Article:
The issues at hand are more than the initial state of entry levels. We have an investment in our fellow coders, graphic designers, UI experts, testers, and managers, like it or not. Without your own teams the need for quality is obvious and makes your job better when you have better code to work with, more understandable managers supporting you, and an environment that supports more than just good enough.

Our group motivation carries outside of our own bubbles, as bubbles are mostly illusion. Think of every third party tool or library you've had a problem with and remember Kevin Bacon. Think of every new member of any team you've had a problem with, too. All of these frustrations come from people and those are people you have influence over, because we are all connected. Maybe you don't believe there's anything you, personally, can do to improve our sad state of affairs. Remember that we all have an effect on everyone else, even in the most indiscernible, indirect manner. It is very easy to downplay and completely ignore those many but tiny influences we all make, and we do it in nearly every context of our lives, but I want you to know that you do make a difference. You make a difference because we all make those small differences together, and when they are in alignment they are more powerful than even the most public figure with a metaphorical bullhorn.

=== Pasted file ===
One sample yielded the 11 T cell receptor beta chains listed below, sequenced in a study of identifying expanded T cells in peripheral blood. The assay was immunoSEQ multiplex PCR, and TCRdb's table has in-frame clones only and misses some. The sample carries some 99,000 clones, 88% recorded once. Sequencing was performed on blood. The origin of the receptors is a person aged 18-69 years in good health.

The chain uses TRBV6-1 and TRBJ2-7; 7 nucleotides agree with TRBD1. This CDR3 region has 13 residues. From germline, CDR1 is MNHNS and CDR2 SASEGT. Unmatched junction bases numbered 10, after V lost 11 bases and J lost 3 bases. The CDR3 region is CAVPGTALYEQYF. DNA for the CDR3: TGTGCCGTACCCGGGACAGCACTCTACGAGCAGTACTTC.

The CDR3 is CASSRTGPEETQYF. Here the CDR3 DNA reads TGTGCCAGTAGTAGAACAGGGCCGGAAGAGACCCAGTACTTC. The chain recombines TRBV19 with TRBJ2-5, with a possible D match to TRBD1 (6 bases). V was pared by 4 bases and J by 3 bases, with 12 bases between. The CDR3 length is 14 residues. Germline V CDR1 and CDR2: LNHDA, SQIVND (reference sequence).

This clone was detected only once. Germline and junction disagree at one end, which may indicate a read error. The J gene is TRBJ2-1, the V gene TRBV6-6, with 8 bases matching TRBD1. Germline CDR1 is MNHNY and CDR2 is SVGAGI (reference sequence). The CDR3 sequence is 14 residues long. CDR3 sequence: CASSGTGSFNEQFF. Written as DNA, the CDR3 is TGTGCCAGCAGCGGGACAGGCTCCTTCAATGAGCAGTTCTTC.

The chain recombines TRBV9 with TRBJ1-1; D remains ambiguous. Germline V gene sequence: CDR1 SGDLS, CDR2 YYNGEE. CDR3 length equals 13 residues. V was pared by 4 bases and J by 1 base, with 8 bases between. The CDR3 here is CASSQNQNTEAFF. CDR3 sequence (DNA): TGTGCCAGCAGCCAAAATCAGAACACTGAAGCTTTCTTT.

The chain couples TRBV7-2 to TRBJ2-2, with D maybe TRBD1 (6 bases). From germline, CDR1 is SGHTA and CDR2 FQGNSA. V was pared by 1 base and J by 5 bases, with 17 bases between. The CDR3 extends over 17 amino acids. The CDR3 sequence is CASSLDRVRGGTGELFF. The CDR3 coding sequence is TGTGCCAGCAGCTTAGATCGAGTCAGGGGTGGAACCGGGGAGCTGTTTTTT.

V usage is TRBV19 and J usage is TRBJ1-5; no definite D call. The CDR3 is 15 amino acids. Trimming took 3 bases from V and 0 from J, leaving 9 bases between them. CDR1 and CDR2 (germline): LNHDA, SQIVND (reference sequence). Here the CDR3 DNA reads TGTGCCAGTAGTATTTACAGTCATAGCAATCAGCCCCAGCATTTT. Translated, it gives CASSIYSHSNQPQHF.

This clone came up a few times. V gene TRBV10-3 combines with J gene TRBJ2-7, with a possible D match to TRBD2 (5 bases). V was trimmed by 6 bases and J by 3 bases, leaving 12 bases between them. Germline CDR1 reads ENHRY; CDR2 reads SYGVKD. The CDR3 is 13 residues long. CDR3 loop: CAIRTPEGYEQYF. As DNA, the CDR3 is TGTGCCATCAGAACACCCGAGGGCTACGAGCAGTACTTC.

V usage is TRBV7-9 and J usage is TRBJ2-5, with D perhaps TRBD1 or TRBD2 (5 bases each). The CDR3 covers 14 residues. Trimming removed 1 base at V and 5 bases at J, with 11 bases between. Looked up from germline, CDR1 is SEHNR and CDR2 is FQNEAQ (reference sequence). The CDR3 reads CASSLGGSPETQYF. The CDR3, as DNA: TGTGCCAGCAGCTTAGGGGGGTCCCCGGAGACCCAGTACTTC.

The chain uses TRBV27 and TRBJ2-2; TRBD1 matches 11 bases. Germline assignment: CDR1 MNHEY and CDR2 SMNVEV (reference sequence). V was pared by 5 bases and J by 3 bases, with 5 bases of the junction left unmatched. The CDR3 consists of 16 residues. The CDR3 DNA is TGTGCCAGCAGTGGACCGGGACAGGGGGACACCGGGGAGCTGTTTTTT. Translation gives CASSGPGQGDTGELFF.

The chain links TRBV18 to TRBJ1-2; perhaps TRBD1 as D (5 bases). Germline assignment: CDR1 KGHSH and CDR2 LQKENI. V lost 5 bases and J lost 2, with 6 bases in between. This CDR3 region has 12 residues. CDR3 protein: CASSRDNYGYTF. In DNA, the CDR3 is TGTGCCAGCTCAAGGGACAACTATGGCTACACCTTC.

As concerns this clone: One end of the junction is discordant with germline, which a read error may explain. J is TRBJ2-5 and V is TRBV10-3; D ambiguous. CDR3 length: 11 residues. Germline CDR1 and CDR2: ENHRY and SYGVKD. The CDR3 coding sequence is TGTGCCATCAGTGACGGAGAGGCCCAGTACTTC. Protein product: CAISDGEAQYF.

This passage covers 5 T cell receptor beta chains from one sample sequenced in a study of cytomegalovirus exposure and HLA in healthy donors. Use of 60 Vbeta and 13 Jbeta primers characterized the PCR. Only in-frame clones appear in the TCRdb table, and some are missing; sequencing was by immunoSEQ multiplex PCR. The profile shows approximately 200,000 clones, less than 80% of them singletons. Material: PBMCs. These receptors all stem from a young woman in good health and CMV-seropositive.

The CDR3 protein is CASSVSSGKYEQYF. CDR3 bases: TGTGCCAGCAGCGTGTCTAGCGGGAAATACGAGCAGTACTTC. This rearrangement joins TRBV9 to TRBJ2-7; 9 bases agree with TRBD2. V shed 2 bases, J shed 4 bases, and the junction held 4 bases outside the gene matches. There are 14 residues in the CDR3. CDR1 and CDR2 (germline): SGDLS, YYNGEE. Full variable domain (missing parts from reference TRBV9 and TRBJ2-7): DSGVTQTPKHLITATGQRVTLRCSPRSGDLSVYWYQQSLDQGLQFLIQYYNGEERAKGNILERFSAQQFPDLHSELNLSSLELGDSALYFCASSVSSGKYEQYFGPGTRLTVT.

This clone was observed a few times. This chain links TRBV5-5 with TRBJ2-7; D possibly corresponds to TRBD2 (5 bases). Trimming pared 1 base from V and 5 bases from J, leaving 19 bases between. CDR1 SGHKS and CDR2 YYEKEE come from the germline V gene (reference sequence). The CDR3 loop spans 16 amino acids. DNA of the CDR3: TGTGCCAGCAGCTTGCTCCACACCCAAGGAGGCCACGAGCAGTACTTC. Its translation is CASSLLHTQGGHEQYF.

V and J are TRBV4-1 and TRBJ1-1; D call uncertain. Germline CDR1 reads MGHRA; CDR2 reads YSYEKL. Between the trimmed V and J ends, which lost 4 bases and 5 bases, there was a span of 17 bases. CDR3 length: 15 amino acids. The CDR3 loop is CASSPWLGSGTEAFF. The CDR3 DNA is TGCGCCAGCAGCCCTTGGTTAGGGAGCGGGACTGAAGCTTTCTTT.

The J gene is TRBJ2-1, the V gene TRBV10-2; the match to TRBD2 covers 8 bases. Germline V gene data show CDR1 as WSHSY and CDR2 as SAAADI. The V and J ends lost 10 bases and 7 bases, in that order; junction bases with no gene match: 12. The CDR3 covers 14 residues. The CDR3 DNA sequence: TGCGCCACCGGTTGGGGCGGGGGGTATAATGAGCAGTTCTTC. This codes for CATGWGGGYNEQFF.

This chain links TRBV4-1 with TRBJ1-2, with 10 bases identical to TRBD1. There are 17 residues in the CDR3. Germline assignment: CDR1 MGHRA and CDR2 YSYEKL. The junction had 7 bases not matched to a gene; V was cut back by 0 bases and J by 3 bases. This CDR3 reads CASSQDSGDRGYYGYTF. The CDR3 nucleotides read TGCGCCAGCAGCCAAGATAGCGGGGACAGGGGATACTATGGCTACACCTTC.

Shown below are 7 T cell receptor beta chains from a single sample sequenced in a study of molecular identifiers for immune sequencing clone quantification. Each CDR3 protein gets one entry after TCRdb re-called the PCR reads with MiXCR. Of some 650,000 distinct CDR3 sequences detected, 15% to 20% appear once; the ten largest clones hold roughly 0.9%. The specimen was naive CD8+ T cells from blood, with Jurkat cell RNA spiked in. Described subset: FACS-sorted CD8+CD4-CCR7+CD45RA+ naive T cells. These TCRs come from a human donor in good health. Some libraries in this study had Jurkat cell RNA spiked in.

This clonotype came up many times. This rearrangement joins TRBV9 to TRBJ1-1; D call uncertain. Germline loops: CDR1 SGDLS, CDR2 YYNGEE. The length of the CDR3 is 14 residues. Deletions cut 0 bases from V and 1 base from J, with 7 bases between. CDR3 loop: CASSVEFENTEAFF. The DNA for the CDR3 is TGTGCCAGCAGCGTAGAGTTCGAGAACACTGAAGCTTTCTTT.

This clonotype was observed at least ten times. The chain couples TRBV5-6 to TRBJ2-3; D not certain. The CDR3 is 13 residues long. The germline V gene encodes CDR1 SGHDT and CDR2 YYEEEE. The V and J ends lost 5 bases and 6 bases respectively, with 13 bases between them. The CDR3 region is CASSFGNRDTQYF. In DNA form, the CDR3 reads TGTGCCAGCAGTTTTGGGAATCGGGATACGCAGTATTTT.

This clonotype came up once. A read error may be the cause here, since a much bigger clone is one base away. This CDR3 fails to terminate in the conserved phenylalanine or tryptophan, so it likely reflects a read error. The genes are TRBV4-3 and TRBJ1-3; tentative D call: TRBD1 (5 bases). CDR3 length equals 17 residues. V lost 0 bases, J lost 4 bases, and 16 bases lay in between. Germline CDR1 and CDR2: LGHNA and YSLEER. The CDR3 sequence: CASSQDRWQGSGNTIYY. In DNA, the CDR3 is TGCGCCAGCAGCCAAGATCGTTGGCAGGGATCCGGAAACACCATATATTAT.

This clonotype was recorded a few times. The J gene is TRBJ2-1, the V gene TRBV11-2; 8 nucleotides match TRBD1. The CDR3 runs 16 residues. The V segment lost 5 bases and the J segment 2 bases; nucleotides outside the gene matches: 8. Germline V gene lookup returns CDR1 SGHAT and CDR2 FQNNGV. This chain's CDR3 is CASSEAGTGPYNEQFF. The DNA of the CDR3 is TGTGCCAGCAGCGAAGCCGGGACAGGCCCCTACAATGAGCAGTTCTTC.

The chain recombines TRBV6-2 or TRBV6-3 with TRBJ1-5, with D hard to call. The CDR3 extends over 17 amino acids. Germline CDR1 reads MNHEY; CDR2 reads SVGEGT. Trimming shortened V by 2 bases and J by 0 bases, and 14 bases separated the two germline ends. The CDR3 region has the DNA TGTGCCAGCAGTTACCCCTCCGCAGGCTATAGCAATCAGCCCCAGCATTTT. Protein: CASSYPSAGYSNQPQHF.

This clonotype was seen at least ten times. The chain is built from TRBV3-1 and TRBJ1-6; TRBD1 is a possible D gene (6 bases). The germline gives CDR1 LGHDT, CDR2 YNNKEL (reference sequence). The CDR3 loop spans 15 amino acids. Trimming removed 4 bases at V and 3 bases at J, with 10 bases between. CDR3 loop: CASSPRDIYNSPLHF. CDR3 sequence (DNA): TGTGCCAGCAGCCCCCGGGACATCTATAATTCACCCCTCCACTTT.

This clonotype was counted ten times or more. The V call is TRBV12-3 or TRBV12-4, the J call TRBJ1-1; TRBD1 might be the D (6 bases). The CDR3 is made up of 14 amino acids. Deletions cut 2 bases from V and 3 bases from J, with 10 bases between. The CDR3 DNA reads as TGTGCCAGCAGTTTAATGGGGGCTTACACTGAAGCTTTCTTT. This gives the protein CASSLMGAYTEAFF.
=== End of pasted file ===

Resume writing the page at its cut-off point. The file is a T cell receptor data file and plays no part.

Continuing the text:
Even if you will only grease the wheels of change, if you care about the change at all do not let those wheels squeal!

Comments

Popular posts from this blog

CARDIAC: The Cardboard Computer

I am just so excited about this.


CARDIAC. The Cardboard Computer. How cool is that? This piece of history is amazing and better than that: it is extremely accessible. This fantastic design was built in 1969 by David Hagelbarger at Bell Labs to explain what computers were to those who would otherwise have no exposure to them. Miraculously, the CARDIAC (CARDboard Interactive Aid to Computation) was able to actually function as a slow and rudimentary computer. 
One of the most fascinating aspects of this gem is that at the time of its publication the scope it was able to demonstrate was actually useful in explaining what a computer was. Could you imagine trying to explain computers today with anything close to the CARDIAC?